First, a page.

Consistent with commercially available technology and with the physical constraints, if any, of the mine, the plan shall provide for above ground personnel to determine the current, or immediately pre-accident, location of all underground personnel.  Any system so utilized shall be functional, reliable, and calculated to remain serviceable in a post-accident setting. 

Not later than 3 years after the date of enactment of the [MINER Act], a plan shall, to be approved, provide for post-accident communication between underground and surface personnel via a wireless two-way medium, and provide for an electronic tracking system permitting surface personnel to determine the location of any persons trapped underground or set forth within the plan the reasons such provisions cannot be adopted.  Where such plan sets forth the reasons such provisions cannot be adopted, the plan shall also set forth the operator’s alternative means of compliance.  Such alternative shall approximate, as closely as possible, the degree of functional utility and safety protection provided by the wireless two-way medium and tracking system referred to in this subpart. 

As technological advances are made and become available, MSHA will update this guidance, and District Managers will review existing Emergency Response Plans to consider the manner in which intervening advances in communication and tracking systems may enhance miners’ ability to evacuate or otherwise survive in an emergency.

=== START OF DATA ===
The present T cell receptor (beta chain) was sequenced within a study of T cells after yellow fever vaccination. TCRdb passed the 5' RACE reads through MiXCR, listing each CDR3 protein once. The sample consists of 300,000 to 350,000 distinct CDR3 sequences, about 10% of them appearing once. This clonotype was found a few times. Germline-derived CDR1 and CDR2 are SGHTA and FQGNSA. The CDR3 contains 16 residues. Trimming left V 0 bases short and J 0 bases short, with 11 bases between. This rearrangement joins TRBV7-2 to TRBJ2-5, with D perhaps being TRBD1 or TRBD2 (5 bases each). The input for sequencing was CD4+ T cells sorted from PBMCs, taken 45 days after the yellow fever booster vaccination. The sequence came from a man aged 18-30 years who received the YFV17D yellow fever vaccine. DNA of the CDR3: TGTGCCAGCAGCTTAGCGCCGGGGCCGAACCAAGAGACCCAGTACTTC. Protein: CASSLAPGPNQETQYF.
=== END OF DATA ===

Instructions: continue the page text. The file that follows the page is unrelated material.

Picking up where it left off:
Authority
Section 316 of the Federal Mine Safety and Health Act of 1977, as amended, 30 U.S.C. § 876; 30 C.F.R. part 23 and § 75.1600.

Filing Instructions
This program policy letter should be filed behind the tab marked "Program Policy Letters" at the back of Volume V of the Program Policy Manual.

Internet Availability
This program policy letter may be viewed on the World Wide Web by accessing the MSHA home page (http://www.msha.gov) and choosing "Compliance Info" and "Program Policy Letters.”  A list of MSHA-approved two-way communication systems and a list of MSHA-approved electronic tracking systems may be found at http://www.msha.gov/techsupp/PEDLocating/CommoandTrackingMINERActCompliant.pdf.

Issuing Office and Contact Person
Coal Mine Safety and Health
John Arrington, (202) 693-9549
E-mail:  arrington.john@dol.gov

Technical Support, Approval and Certification Center
David Chirdon, (304) 547-2026
E-mail:  chirdon.david@dol.gov

Distribution
MSHA Program Policy Manual Holders
Manufacturers of Mining Equipment and Mine Equipment Repair Facilities
Miners’ Representatives
Underground Mine Operators
Underground Independent Contractors
Special Interest Groups